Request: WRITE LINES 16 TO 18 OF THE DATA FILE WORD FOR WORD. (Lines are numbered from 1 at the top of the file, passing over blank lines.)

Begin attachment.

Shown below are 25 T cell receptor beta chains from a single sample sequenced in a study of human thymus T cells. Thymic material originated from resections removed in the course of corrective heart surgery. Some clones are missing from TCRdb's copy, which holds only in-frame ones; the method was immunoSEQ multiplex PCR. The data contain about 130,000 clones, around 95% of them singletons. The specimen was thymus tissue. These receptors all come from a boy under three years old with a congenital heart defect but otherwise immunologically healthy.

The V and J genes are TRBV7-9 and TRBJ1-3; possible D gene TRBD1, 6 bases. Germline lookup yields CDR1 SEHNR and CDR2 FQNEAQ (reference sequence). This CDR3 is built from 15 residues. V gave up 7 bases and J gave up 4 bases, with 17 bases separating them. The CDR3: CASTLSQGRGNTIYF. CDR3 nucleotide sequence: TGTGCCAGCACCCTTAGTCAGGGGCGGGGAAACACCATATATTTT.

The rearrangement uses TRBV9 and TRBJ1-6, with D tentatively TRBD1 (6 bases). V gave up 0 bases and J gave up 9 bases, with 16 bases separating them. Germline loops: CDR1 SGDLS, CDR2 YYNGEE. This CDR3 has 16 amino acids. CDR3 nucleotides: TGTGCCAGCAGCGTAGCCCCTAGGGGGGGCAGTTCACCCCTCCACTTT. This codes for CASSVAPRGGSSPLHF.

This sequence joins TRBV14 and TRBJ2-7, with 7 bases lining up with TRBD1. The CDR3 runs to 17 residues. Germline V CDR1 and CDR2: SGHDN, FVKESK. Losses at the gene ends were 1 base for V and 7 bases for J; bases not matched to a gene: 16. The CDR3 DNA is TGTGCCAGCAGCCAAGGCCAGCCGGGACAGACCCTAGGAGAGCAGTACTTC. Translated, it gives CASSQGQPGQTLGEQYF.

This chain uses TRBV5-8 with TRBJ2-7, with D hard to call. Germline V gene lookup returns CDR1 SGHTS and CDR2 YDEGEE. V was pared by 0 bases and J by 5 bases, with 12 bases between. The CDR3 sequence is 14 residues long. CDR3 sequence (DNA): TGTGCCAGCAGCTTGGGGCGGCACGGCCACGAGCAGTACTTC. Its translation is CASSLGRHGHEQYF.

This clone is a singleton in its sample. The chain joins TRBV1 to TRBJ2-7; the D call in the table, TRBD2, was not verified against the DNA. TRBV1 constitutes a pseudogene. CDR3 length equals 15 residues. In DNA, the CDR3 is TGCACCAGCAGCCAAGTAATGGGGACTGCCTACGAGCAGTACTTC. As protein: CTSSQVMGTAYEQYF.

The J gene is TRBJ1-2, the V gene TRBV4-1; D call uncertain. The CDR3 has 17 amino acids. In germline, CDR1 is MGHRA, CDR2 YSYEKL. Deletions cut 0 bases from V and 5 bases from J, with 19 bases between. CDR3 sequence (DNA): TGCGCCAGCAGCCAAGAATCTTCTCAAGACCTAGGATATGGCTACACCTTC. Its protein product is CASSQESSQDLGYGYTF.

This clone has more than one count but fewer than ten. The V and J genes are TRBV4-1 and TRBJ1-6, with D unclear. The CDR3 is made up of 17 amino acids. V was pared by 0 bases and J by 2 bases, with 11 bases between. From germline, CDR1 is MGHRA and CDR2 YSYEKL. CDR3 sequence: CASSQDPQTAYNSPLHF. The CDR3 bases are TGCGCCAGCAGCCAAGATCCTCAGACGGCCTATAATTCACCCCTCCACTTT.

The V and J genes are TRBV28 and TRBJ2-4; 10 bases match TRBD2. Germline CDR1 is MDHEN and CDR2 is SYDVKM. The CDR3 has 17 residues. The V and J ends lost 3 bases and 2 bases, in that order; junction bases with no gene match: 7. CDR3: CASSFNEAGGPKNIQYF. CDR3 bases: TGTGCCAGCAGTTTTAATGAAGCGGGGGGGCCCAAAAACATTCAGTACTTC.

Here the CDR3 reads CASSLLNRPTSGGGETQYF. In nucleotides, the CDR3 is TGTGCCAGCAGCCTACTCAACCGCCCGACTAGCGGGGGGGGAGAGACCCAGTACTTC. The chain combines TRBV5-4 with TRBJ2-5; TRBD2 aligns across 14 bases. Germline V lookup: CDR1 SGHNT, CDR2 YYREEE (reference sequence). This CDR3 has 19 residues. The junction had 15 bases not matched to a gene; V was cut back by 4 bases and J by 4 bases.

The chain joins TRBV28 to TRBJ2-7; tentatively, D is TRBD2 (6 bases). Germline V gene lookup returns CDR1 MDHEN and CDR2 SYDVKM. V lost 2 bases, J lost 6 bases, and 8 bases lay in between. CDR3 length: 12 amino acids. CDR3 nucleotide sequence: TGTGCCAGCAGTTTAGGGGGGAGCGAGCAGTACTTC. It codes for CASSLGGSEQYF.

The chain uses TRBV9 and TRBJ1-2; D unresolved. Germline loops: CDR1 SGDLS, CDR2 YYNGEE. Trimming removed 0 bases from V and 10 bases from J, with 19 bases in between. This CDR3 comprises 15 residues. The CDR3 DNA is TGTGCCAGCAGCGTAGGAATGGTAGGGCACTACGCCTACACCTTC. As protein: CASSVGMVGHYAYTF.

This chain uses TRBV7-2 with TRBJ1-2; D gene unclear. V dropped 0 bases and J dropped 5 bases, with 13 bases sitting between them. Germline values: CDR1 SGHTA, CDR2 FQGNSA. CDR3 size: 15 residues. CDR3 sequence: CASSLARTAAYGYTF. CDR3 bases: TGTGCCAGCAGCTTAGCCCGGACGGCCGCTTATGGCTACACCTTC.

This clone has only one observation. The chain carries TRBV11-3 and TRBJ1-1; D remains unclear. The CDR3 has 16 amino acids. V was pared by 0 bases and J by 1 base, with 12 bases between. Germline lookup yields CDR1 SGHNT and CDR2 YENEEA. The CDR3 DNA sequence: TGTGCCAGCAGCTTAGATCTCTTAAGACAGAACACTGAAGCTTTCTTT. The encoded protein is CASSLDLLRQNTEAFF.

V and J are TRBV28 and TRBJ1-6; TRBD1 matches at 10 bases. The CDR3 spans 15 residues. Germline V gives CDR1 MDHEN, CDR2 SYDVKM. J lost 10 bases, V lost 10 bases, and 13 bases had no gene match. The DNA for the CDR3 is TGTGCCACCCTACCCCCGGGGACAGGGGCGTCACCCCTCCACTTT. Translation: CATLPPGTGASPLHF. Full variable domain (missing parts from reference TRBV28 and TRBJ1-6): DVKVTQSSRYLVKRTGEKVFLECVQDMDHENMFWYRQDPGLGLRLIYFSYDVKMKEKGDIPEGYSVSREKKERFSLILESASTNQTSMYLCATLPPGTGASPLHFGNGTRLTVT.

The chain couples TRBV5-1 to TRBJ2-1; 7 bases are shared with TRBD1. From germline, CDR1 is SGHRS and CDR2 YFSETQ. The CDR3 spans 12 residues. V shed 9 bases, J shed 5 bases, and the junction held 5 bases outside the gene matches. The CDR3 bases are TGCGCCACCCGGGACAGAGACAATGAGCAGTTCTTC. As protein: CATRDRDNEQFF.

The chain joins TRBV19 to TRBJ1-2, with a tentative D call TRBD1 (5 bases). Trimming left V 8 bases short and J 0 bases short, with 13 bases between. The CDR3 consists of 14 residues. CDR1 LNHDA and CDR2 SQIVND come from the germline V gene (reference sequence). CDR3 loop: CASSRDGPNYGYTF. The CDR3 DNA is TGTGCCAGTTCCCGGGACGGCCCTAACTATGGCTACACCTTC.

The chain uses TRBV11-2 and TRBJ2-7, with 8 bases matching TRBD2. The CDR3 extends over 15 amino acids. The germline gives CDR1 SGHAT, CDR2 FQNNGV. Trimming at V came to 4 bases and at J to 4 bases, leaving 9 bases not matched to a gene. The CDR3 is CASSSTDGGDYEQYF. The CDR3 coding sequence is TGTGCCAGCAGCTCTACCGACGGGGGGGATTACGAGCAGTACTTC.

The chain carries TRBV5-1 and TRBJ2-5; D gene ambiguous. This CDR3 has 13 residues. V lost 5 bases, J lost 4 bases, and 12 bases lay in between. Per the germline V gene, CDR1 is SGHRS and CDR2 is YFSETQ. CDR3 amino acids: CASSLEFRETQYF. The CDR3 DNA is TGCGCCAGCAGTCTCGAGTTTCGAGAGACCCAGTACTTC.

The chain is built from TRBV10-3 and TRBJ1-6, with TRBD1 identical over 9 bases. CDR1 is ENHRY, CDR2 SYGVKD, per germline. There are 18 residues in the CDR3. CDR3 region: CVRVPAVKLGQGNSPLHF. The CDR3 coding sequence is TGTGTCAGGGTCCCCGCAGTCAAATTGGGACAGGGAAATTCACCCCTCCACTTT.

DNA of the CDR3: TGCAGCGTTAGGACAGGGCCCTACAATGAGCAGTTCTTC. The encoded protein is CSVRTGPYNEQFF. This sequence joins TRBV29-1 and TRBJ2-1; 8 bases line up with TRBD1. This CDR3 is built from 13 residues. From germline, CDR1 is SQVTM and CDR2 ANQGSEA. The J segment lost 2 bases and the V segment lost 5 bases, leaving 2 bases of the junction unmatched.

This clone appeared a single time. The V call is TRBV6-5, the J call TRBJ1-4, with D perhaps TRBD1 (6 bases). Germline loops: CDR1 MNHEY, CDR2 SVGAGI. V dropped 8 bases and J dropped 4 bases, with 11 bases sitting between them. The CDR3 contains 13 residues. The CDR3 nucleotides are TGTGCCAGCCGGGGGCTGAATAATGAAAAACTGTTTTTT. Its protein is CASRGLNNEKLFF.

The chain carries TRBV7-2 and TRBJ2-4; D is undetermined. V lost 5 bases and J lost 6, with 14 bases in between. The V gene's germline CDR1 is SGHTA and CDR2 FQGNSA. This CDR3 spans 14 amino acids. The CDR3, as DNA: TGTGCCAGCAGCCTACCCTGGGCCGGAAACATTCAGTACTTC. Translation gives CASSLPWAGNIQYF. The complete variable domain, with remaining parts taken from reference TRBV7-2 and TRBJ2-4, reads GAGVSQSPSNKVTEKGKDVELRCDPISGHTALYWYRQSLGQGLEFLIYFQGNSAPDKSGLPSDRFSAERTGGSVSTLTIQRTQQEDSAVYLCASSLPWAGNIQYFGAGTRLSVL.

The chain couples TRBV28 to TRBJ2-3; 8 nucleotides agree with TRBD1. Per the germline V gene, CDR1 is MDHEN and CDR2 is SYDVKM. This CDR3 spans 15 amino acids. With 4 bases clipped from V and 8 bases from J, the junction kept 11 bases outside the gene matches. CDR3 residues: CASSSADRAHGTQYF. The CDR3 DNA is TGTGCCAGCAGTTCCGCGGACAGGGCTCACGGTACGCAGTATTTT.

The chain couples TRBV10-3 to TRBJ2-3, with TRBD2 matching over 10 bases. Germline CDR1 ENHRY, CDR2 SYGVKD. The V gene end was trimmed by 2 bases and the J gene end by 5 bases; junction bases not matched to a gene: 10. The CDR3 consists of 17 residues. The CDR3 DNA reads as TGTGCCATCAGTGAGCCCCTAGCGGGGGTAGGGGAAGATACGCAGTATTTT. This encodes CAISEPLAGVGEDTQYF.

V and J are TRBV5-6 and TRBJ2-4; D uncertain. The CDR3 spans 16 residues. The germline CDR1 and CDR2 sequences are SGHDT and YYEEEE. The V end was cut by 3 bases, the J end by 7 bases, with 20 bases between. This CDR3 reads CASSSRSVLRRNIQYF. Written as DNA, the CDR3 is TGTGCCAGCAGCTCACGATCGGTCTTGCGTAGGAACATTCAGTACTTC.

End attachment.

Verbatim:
The chain couples TRBV5-1 to TRBJ2-1; 7 bases are shared with TRBD1. From germline, CDR1 is SGHRS and CDR2 YFSETQ. The CDR3 spans 12 residues. V shed 9 bases, J shed 5 bases, and the junction held 5 bases outside the gene matches. The CDR3 bases are TGCGCCACCCGGGACAGAGACAATGAGCAGTTCTTC. As protein: CATRDRDNEQFF.

The chain joins TRBV19 to TRBJ1-2, with a tentative D call TRBD1 (5 bases). Trimming left V 8 bases short and J 0 bases short, with 13 bases between. The CDR3 consists of 14 residues. CDR1 LNHDA and CDR2 SQIVND come from the germline V gene (reference sequence). CDR3 loop: CASSRDGPNYGYTF. The CDR3 DNA is TGTGCCAGTTCCCGGGACGGCCCTAACTATGGCTACACCTTC.

The chain uses TRBV11-2 and TRBJ2-7, with 8 bases matching TRBD2. The CDR3 extends over 15 amino acids. The germline gives CDR1 SGHAT, CDR2 FQNNGV. Trimming at V came to 4 bases and at J to 4 bases, leaving 9 bases not matched to a gene. The CDR3 is CASSSTDGGDYEQYF. The CDR3 coding sequence is TGTGCCAGCAGCTCTACCGACGGGGGGGATTACGAGCAGTACTTC.